#13 – 7 Wonders Duel (2015; Antoine Bauza and Bruno Cathal)
I really enjoy 7 Wonders, so I was curious as to how they managed to package the game into a 2-player version — and I am highly impressed. This is such an excellent game. The drafting mechanism is brilliant and the military path to victory provides the perfect tension to offset a focus solely on point-creation. Duel immediately shot to my #13 position and my #3 overall 2-player game.
#12 – Santorini (2016; Gord!)
Speaking of 2-players games, the #2 title on my list is Santorini. Such a great, tactical strategy game. Gameplay is simple, but the game demands a high-level of concentration as both sides dance back-and-forth in a tug of war for position. Just like chess or checkers or Connect 4, it is possible to walk into a trap, so vigilance is a virtue for sure.
Now, if that’s all the game was, I would really enjoy it but only come back to it so often…there are plenty of other great, thematic games to play. What makes Santorini stand out is the large variety of Greek god and hero cards. Every game, you can take on a new persona, providing you a unique player power. Every play then becomes a puzzle of how to most effectively use your power, while figuring out how to counteract / deny / fortify against your opponent’s power. Quick play, but exceptionally fun. [Slipped from #3 spot a year ago, but still holding strong at #12]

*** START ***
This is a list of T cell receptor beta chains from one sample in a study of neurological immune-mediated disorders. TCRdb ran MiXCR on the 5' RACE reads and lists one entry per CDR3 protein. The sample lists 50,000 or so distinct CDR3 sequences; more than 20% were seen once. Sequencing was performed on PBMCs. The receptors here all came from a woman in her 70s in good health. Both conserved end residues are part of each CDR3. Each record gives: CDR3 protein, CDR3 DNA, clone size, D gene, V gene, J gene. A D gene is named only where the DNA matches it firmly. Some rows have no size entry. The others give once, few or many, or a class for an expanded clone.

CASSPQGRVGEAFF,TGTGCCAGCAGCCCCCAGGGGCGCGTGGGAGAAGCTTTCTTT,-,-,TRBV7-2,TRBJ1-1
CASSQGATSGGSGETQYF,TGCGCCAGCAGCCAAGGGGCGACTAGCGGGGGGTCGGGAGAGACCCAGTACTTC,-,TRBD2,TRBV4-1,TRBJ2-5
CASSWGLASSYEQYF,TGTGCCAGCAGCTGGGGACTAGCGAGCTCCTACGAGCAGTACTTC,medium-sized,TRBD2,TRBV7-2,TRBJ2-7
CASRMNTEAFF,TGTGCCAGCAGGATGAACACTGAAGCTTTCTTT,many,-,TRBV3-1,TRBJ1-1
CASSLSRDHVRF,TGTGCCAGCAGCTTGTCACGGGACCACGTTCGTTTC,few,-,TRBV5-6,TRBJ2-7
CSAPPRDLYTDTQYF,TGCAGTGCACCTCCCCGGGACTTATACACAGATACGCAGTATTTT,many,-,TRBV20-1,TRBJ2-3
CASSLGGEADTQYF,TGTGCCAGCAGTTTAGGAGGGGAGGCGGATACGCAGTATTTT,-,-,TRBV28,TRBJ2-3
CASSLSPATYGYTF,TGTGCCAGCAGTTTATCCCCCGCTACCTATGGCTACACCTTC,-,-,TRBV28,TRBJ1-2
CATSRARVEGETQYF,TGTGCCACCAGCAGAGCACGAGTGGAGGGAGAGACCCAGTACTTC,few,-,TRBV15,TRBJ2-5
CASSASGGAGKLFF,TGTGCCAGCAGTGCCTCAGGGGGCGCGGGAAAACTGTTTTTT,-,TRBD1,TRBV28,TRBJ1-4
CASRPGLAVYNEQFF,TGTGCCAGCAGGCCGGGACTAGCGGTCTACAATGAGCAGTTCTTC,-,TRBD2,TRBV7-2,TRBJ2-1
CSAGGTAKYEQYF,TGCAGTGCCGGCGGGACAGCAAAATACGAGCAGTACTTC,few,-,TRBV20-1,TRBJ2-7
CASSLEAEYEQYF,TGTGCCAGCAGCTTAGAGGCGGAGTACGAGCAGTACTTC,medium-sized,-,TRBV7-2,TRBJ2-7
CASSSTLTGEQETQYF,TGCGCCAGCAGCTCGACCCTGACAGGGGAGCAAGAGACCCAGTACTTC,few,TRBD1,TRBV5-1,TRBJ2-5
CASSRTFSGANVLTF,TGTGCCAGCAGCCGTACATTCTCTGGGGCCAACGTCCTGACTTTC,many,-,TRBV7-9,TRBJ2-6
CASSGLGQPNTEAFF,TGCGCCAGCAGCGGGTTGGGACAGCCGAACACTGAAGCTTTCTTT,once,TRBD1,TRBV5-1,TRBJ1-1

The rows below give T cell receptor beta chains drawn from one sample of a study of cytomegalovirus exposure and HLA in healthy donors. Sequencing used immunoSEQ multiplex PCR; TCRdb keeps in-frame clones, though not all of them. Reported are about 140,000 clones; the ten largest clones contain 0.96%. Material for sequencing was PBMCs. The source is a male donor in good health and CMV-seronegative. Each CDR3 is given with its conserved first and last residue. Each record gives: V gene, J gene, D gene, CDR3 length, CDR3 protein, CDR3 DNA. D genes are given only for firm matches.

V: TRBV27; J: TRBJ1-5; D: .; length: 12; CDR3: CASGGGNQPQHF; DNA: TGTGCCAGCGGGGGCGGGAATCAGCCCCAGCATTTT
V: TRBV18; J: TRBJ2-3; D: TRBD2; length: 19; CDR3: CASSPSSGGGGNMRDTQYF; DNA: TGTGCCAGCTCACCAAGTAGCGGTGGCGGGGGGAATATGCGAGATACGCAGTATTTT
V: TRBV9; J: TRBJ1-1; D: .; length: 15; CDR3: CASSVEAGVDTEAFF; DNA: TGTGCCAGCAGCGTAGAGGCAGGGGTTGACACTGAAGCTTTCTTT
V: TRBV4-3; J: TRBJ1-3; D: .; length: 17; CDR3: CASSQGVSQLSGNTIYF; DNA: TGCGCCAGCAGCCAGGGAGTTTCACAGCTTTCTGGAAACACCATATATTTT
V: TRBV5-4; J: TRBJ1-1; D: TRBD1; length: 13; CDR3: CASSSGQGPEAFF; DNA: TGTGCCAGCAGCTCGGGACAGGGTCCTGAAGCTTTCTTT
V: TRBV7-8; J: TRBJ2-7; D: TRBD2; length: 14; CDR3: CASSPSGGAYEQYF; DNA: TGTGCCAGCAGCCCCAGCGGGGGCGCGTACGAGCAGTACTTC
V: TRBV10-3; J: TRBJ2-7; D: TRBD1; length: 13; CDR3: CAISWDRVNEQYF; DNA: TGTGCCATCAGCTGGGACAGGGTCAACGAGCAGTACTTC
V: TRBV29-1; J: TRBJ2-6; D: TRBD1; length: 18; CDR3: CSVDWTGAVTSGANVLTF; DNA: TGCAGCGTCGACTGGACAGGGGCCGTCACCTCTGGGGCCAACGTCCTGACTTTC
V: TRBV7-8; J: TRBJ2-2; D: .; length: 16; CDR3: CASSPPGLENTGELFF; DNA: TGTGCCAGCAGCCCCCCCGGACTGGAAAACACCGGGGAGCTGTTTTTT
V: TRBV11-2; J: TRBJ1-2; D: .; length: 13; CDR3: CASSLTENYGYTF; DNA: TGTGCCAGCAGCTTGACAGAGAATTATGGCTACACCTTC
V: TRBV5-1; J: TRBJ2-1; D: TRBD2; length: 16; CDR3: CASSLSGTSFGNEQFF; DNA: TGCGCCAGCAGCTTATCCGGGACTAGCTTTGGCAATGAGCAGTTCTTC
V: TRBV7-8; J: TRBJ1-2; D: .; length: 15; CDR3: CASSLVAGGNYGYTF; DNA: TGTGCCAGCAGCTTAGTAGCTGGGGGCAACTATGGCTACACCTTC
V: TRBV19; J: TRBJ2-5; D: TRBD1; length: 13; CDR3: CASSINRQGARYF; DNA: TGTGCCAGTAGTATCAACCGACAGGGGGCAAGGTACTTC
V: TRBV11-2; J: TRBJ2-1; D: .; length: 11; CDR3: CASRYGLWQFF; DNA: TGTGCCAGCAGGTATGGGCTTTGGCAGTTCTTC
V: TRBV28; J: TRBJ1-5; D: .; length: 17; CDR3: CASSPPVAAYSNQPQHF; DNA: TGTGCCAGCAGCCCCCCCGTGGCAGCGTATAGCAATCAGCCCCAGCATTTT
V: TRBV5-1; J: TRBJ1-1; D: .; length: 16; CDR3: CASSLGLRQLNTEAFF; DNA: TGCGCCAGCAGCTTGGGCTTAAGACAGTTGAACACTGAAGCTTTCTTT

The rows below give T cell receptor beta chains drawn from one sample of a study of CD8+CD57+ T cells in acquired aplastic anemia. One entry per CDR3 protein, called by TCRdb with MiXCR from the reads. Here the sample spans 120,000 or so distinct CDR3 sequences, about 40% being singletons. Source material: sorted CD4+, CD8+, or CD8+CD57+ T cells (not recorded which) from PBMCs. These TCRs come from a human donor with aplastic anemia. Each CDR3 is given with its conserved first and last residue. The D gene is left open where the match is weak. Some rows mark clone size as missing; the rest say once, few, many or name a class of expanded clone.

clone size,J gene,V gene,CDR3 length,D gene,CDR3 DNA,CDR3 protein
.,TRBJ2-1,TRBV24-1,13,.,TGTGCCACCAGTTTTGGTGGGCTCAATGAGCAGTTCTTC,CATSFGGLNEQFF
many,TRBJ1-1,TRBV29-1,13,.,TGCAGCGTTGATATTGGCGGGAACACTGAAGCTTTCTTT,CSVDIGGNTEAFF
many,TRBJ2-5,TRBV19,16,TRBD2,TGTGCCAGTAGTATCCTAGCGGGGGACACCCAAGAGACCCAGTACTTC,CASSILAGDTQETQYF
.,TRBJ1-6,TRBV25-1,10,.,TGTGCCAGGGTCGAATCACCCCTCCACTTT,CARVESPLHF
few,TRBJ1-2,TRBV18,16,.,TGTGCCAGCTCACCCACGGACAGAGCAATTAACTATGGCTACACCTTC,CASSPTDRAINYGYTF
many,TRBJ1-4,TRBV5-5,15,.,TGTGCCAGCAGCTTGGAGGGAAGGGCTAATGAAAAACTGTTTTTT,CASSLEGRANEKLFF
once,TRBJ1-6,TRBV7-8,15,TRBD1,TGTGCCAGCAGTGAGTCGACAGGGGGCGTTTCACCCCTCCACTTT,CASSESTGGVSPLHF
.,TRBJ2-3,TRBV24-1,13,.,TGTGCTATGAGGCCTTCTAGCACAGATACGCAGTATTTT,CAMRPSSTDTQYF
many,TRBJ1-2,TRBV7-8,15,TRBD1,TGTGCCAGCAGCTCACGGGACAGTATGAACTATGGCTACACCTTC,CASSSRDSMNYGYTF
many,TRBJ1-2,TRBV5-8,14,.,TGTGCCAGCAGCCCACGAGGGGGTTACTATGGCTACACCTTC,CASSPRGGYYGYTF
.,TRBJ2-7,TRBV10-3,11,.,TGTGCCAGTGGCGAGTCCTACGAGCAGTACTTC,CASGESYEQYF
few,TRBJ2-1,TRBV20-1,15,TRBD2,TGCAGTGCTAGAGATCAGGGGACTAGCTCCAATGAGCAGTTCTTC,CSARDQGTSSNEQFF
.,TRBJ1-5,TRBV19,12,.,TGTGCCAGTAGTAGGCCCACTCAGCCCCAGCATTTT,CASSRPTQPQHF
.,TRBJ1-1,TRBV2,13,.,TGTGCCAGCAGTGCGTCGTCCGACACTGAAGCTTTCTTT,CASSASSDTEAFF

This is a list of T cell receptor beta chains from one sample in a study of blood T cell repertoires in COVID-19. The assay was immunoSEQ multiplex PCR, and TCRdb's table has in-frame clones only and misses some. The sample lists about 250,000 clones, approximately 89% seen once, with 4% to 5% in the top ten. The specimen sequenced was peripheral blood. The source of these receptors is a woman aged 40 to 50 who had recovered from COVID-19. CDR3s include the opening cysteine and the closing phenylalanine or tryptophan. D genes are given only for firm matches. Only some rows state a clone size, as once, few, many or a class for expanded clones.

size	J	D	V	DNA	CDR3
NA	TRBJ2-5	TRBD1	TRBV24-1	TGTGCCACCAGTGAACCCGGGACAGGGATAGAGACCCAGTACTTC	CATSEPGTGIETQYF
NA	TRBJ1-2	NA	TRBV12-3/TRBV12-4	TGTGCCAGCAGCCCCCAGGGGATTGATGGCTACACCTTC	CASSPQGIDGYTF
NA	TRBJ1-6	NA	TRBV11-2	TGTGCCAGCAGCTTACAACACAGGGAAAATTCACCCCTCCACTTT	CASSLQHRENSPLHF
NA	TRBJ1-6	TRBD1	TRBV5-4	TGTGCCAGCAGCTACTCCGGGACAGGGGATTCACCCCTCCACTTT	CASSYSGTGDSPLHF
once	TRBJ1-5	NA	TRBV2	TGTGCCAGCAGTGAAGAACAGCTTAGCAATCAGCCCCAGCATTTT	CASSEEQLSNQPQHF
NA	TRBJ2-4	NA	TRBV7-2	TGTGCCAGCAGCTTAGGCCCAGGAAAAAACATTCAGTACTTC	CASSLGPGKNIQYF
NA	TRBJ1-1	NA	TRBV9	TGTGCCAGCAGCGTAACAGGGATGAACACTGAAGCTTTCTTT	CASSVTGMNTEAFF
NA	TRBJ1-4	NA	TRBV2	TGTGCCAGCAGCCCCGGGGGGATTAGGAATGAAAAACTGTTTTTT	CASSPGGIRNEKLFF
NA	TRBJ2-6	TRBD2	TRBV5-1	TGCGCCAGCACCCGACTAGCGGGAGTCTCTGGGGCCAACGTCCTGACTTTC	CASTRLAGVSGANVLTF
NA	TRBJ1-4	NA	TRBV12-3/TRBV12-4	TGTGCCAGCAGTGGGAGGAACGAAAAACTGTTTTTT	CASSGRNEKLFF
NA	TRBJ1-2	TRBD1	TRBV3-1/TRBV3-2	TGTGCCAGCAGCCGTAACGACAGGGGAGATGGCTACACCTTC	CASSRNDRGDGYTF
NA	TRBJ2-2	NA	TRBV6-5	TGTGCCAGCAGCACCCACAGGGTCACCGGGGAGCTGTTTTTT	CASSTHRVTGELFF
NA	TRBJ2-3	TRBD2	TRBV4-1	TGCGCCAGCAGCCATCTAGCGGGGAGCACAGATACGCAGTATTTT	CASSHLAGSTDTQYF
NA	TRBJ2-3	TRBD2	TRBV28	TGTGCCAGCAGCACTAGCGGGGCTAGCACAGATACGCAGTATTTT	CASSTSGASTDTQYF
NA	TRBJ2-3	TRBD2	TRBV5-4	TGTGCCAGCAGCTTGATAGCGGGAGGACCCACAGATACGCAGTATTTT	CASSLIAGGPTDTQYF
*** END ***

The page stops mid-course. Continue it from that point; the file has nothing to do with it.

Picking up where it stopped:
#11 – Root (2018; Cole Wehrle)
The asymmetric nature of this game piqued my curiosity and now that I’ve played the game, I’m hooked. Each faction is so unique, but at the same time, very fun to play. And just getting good at running your faction is not enough, though…you have to learn how to offset whatever opposing factions are on the board during your gameplay — find that perfect balance of teamwork and straight opposition, while keeping your engine primed and running smoothly. Not easy to do, but very enjoyable in the process.
#10 – Century: Golem Edition (2017; Emerson Matsuuchi)